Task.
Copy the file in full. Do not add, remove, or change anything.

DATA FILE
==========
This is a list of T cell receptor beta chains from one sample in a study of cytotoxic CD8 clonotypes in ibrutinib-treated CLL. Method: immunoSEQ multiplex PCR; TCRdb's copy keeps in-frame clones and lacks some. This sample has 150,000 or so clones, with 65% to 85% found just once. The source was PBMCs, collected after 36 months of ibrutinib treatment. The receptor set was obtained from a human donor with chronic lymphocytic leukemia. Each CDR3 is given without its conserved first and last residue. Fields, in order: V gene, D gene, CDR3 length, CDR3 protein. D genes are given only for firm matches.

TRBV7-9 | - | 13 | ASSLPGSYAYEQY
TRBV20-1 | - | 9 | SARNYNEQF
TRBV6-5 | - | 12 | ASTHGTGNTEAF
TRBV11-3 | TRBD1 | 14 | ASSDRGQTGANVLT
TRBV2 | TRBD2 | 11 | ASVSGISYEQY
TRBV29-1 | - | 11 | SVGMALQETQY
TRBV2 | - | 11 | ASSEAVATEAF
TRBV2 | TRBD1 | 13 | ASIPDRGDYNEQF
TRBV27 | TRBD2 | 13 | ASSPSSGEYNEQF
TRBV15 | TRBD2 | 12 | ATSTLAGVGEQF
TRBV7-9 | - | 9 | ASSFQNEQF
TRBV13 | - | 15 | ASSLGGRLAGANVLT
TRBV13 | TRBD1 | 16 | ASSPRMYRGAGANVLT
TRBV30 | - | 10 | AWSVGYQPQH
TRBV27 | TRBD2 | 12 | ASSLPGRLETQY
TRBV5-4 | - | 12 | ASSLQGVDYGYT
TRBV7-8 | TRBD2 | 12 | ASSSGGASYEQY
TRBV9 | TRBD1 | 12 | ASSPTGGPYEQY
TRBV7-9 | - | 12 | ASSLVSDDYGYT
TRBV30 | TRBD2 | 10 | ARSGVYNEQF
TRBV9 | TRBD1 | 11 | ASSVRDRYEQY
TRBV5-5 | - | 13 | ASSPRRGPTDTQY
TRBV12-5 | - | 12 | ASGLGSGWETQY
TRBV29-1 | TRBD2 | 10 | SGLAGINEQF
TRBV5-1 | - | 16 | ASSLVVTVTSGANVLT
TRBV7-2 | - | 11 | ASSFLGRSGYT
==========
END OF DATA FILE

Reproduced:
This is a list of T cell receptor beta chains from one sample in a study of cytotoxic CD8 clonotypes in ibrutinib-treated CLL. Method: immunoSEQ multiplex PCR; TCRdb's copy keeps in-frame clones and lacks some. This sample has 150,000 or so clones, with 65% to 85% found just once. The source was PBMCs, collected after 36 months of ibrutinib treatment. The receptor set was obtained from a human donor with chronic lymphocytic leukemia. Each CDR3 is given without its conserved first and last residue. Fields, in order: V gene, D gene, CDR3 length, CDR3 protein. D genes are given only for firm matches.

TRBV7-9 | - | 13 | ASSLPGSYAYEQY
TRBV20-1 | - | 9 | SARNYNEQF
TRBV6-5 | - | 12 | ASTHGTGNTEAF
TRBV11-3 | TRBD1 | 14 | ASSDRGQTGANVLT
TRBV2 | TRBD2 | 11 | ASVSGISYEQY
TRBV29-1 | - | 11 | SVGMALQETQY
TRBV2 | - | 11 | ASSEAVATEAF
TRBV2 | TRBD1 | 13 | ASIPDRGDYNEQF
TRBV27 | TRBD2 | 13 | ASSPSSGEYNEQF
TRBV15 | TRBD2 | 12 | ATSTLAGVGEQF
TRBV7-9 | - | 9 | ASSFQNEQF
TRBV13 | - | 15 | ASSLGGRLAGANVLT
TRBV13 | TRBD1 | 16 | ASSPRMYRGAGANVLT
TRBV30 | - | 10 | AWSVGYQPQH
TRBV27 | TRBD2 | 12 | ASSLPGRLETQY
TRBV5-4 | - | 12 | ASSLQGVDYGYT
TRBV7-8 | TRBD2 | 12 | ASSSGGASYEQY
TRBV9 | TRBD1 | 12 | ASSPTGGPYEQY
TRBV7-9 | - | 12 | ASSLVSDDYGYT
TRBV30 | TRBD2 | 10 | ARSGVYNEQF
TRBV9 | TRBD1 | 11 | ASSVRDRYEQY
TRBV5-5 | - | 13 | ASSPRRGPTDTQY
TRBV12-5 | - | 12 | ASGLGSGWETQY
TRBV29-1 | TRBD2 | 10 | SGLAGINEQF
TRBV5-1 | - | 16 | ASSLVVTVTSGANVLT
TRBV7-2 | - | 11 | ASSFLGRSGYT